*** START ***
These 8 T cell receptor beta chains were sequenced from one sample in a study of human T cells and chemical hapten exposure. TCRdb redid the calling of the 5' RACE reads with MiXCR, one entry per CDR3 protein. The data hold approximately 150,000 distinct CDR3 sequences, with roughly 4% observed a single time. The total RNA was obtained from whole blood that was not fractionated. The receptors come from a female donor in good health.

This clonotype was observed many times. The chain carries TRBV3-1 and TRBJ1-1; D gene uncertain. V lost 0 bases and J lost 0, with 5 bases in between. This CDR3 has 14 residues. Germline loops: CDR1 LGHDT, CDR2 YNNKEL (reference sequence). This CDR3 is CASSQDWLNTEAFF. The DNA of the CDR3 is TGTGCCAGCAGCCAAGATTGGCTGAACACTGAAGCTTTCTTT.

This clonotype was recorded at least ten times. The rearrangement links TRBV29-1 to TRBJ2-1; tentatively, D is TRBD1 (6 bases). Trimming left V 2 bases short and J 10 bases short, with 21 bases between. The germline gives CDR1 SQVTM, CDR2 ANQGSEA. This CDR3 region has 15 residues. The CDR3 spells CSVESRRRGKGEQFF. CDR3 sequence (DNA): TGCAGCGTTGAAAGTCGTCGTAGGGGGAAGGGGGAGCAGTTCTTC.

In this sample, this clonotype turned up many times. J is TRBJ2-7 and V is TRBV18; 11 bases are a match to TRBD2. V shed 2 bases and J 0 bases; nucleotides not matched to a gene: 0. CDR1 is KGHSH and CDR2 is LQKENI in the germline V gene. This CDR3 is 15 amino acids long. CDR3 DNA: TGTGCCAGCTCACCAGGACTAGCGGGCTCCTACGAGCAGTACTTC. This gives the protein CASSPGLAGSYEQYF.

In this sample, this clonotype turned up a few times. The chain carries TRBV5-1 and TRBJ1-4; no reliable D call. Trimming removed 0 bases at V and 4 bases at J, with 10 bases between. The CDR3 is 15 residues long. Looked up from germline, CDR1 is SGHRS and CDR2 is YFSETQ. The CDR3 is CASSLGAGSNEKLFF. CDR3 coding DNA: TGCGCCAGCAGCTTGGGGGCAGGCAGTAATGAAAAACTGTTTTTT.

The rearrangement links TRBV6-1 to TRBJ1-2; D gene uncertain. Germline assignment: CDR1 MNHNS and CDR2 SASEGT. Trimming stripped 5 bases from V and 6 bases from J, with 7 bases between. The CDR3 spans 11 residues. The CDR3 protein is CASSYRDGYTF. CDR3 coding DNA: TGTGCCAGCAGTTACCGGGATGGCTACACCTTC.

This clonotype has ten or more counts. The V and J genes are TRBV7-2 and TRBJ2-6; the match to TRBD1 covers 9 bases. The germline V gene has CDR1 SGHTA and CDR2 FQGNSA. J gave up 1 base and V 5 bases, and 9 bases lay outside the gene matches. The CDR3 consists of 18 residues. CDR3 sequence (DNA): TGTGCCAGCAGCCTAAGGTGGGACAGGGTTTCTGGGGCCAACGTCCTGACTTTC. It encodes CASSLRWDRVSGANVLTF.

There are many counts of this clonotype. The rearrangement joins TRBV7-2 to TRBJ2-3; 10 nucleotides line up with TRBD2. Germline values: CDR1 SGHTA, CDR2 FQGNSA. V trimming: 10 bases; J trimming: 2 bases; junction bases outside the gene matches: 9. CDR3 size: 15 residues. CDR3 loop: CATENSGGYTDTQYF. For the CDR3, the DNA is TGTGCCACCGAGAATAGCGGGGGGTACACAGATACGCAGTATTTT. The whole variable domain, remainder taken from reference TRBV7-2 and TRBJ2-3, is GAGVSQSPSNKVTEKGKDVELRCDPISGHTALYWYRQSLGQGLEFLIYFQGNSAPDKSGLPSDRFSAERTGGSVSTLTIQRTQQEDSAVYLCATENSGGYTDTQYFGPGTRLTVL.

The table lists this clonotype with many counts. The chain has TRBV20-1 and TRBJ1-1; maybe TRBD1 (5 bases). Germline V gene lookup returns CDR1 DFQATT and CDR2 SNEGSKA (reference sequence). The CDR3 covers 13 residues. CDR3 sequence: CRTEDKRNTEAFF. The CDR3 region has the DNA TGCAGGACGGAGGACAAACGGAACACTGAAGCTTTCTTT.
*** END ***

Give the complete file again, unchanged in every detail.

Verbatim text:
These 8 T cell receptor beta chains were sequenced from one sample in a study of human T cells and chemical hapten exposure. TCRdb redid the calling of the 5' RACE reads with MiXCR, one entry per CDR3 protein. The data hold approximately 150,000 distinct CDR3 sequences, with roughly 4% observed a single time. The total RNA was obtained from whole blood that was not fractionated. The receptors come from a female donor in good health.

This clonotype was observed many times. The chain carries TRBV3-1 and TRBJ1-1; D gene uncertain. V lost 0 bases and J lost 0, with 5 bases in between. This CDR3 has 14 residues. Germline loops: CDR1 LGHDT, CDR2 YNNKEL (reference sequence). This CDR3 is CASSQDWLNTEAFF. The DNA of the CDR3 is TGTGCCAGCAGCCAAGATTGGCTGAACACTGAAGCTTTCTTT.

This clonotype was recorded at least ten times. The rearrangement links TRBV29-1 to TRBJ2-1; tentatively, D is TRBD1 (6 bases). Trimming left V 2 bases short and J 10 bases short, with 21 bases between. The germline gives CDR1 SQVTM, CDR2 ANQGSEA. This CDR3 region has 15 residues. The CDR3 spells CSVESRRRGKGEQFF. CDR3 sequence (DNA): TGCAGCGTTGAAAGTCGTCGTAGGGGGAAGGGGGAGCAGTTCTTC.

In this sample, this clonotype turned up many times. J is TRBJ2-7 and V is TRBV18; 11 bases are a match to TRBD2. V shed 2 bases and J 0 bases; nucleotides not matched to a gene: 0. CDR1 is KGHSH and CDR2 is LQKENI in the germline V gene. This CDR3 is 15 amino acids long. CDR3 DNA: TGTGCCAGCTCACCAGGACTAGCGGGCTCCTACGAGCAGTACTTC. This gives the protein CASSPGLAGSYEQYF.

In this sample, this clonotype turned up a few times. The chain carries TRBV5-1 and TRBJ1-4; no reliable D call. Trimming removed 0 bases at V and 4 bases at J, with 10 bases between. The CDR3 is 15 residues long. Looked up from germline, CDR1 is SGHRS and CDR2 is YFSETQ. The CDR3 is CASSLGAGSNEKLFF. CDR3 coding DNA: TGCGCCAGCAGCTTGGGGGCAGGCAGTAATGAAAAACTGTTTTTT.

The rearrangement links TRBV6-1 to TRBJ1-2; D gene uncertain. Germline assignment: CDR1 MNHNS and CDR2 SASEGT. Trimming stripped 5 bases from V and 6 bases from J, with 7 bases between. The CDR3 spans 11 residues. The CDR3 protein is CASSYRDGYTF. CDR3 coding DNA: TGTGCCAGCAGTTACCGGGATGGCTACACCTTC.

This clonotype has ten or more counts. The V and J genes are TRBV7-2 and TRBJ2-6; the match to TRBD1 covers 9 bases. The germline V gene has CDR1 SGHTA and CDR2 FQGNSA. J gave up 1 base and V 5 bases, and 9 bases lay outside the gene matches. The CDR3 consists of 18 residues. CDR3 sequence (DNA): TGTGCCAGCAGCCTAAGGTGGGACAGGGTTTCTGGGGCCAACGTCCTGACTTTC. It encodes CASSLRWDRVSGANVLTF.

There are many counts of this clonotype. The rearrangement joins TRBV7-2 to TRBJ2-3; 10 nucleotides line up with TRBD2. Germline values: CDR1 SGHTA, CDR2 FQGNSA. V trimming: 10 bases; J trimming: 2 bases; junction bases outside the gene matches: 9. CDR3 size: 15 residues. CDR3 loop: CATENSGGYTDTQYF. For the CDR3, the DNA is TGTGCCACCGAGAATAGCGGGGGGTACACAGATACGCAGTATTTT. The whole variable domain, remainder taken from reference TRBV7-2 and TRBJ2-3, is GAGVSQSPSNKVTEKGKDVELRCDPISGHTALYWYRQSLGQGLEFLIYFQGNSAPDKSGLPSDRFSAERTGGSVSTLTIQRTQQEDSAVYLCATENSGGYTDTQYFGPGTRLTVL.

The table lists this clonotype with many counts. The chain has TRBV20-1 and TRBJ1-1; maybe TRBD1 (5 bases). Germline V gene lookup returns CDR1 DFQATT and CDR2 SNEGSKA (reference sequence). The CDR3 covers 13 residues. CDR3 sequence: CRTEDKRNTEAFF. The CDR3 region has the DNA TGCAGGACGGAGGACAAACGGAACACTGAAGCTTTCTTT.